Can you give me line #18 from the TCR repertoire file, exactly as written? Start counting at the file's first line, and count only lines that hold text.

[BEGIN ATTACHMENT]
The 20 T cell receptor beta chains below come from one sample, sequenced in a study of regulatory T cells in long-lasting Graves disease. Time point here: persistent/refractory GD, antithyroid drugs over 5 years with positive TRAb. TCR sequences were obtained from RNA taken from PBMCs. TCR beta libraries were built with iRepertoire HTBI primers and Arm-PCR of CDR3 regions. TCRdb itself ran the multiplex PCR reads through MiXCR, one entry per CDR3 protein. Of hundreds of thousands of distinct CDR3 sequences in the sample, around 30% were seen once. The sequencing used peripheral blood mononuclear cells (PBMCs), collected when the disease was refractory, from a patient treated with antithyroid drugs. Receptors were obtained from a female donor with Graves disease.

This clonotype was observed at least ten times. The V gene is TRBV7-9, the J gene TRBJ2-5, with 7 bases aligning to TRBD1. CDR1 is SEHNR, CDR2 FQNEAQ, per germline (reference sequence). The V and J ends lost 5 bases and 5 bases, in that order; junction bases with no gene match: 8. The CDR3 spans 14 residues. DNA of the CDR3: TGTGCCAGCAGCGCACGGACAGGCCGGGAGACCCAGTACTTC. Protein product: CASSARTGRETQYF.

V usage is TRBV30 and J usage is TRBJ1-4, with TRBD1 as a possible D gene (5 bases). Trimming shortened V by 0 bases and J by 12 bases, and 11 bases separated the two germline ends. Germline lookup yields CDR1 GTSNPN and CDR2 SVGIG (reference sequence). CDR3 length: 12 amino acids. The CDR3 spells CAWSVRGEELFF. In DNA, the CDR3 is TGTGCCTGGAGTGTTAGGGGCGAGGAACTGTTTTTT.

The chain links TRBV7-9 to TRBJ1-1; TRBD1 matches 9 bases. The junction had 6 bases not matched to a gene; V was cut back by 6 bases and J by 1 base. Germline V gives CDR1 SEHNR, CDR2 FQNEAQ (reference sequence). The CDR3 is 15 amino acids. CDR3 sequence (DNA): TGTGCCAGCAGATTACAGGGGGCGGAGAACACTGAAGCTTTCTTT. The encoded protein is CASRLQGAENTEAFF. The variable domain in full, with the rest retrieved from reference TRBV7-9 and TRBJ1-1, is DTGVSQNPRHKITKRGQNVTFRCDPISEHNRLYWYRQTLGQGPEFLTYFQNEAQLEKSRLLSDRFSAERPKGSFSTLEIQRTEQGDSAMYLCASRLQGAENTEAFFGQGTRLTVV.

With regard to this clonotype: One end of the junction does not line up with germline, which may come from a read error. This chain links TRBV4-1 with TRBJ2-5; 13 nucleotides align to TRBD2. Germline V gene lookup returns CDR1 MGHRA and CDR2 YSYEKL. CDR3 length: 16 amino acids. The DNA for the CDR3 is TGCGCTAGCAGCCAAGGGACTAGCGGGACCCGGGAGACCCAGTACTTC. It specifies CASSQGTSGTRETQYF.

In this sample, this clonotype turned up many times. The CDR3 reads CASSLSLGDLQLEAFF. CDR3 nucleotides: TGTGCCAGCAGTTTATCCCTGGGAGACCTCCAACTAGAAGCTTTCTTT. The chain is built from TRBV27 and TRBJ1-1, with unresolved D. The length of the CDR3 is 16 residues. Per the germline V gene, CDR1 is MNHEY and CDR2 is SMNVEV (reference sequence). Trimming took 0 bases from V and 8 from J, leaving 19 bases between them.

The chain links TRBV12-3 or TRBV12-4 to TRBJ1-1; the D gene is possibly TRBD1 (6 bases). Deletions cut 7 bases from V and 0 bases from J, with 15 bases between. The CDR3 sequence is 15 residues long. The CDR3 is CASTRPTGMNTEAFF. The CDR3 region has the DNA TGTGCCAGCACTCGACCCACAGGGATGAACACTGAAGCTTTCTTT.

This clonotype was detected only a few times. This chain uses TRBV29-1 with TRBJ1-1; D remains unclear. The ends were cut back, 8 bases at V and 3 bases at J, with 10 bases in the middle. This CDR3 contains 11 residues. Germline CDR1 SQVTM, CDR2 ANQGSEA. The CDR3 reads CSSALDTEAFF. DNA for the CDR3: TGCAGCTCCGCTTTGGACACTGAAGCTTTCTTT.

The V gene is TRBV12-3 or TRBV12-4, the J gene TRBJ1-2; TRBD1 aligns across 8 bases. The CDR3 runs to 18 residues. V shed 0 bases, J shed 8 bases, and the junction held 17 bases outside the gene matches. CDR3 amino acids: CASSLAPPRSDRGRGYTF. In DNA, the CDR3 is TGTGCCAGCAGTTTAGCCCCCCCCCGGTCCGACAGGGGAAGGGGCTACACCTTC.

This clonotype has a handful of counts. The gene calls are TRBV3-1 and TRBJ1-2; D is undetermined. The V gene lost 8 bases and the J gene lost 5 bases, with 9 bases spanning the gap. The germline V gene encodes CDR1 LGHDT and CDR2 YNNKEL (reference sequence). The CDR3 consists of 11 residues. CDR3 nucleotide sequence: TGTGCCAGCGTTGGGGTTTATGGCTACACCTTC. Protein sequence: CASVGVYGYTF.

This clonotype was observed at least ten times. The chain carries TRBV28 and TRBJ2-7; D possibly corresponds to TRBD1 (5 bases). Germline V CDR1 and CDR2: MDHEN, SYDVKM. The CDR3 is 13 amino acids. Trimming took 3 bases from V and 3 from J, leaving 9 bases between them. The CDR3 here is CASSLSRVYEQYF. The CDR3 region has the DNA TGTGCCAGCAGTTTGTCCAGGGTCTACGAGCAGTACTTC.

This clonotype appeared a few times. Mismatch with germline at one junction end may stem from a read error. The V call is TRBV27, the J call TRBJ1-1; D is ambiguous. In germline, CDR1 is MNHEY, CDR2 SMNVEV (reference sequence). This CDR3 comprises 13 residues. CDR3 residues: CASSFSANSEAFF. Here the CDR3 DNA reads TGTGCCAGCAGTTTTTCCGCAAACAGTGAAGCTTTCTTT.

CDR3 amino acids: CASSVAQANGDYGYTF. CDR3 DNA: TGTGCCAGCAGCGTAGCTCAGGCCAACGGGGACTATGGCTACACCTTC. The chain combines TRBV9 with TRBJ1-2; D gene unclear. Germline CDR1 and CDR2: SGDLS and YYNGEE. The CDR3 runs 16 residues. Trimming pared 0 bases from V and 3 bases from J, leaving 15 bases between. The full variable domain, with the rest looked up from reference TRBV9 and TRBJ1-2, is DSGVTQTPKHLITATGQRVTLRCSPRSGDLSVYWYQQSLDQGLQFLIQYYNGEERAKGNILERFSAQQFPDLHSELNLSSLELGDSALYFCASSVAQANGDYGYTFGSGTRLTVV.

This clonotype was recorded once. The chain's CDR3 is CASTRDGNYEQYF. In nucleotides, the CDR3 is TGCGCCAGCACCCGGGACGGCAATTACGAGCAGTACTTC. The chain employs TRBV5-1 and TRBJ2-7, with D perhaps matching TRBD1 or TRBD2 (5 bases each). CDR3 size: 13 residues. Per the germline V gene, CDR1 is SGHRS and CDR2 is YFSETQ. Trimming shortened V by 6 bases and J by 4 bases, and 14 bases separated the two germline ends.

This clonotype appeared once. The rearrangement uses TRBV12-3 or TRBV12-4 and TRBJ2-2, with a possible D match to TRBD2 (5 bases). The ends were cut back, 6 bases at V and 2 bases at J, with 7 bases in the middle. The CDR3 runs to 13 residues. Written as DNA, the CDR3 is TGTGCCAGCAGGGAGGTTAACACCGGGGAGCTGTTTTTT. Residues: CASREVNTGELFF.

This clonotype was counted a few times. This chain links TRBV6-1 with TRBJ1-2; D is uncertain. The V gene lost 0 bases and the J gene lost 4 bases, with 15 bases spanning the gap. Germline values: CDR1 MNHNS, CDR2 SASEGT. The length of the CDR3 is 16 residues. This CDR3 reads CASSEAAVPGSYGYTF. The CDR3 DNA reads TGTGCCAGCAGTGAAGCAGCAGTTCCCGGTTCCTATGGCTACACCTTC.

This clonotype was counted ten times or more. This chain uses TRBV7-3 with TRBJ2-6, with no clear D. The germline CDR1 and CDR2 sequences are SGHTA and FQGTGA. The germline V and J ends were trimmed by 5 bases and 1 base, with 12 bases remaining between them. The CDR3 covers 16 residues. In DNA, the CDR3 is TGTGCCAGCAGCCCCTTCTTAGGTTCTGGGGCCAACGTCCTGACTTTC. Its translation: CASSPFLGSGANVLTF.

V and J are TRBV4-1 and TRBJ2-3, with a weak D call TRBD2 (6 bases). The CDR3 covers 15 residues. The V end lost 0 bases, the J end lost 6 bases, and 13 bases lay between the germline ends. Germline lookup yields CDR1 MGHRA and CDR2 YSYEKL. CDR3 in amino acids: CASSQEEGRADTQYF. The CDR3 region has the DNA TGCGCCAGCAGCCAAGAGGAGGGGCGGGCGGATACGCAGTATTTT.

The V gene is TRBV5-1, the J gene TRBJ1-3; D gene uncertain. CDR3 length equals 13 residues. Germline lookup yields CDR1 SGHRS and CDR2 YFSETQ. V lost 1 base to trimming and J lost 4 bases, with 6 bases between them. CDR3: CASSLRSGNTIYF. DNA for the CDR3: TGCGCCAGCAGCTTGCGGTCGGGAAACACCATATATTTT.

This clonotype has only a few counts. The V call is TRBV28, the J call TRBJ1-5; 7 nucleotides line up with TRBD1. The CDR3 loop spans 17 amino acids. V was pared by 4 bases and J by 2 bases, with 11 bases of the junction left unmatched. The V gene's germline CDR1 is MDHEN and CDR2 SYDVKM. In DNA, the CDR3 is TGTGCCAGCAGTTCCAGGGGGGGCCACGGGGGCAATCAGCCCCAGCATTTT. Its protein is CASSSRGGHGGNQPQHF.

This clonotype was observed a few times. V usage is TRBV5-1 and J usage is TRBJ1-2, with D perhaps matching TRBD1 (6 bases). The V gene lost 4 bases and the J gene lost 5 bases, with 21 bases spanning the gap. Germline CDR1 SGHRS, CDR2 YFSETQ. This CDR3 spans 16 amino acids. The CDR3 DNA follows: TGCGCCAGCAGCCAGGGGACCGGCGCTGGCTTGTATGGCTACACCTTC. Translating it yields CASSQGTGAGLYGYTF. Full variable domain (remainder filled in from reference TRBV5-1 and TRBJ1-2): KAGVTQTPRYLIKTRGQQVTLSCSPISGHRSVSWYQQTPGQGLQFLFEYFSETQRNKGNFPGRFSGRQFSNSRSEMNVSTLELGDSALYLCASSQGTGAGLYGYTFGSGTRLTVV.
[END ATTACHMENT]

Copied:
V and J are TRBV4-1 and TRBJ2-3, with a weak D call TRBD2 (6 bases). The CDR3 covers 15 residues. The V end lost 0 bases, the J end lost 6 bases, and 13 bases lay between the germline ends. Germline lookup yields CDR1 MGHRA and CDR2 YSYEKL. CDR3 in amino acids: CASSQEEGRADTQYF. The CDR3 region has the DNA TGCGCCAGCAGCCAAGAGGAGGGGCGGGCGGATACGCAGTATTTT.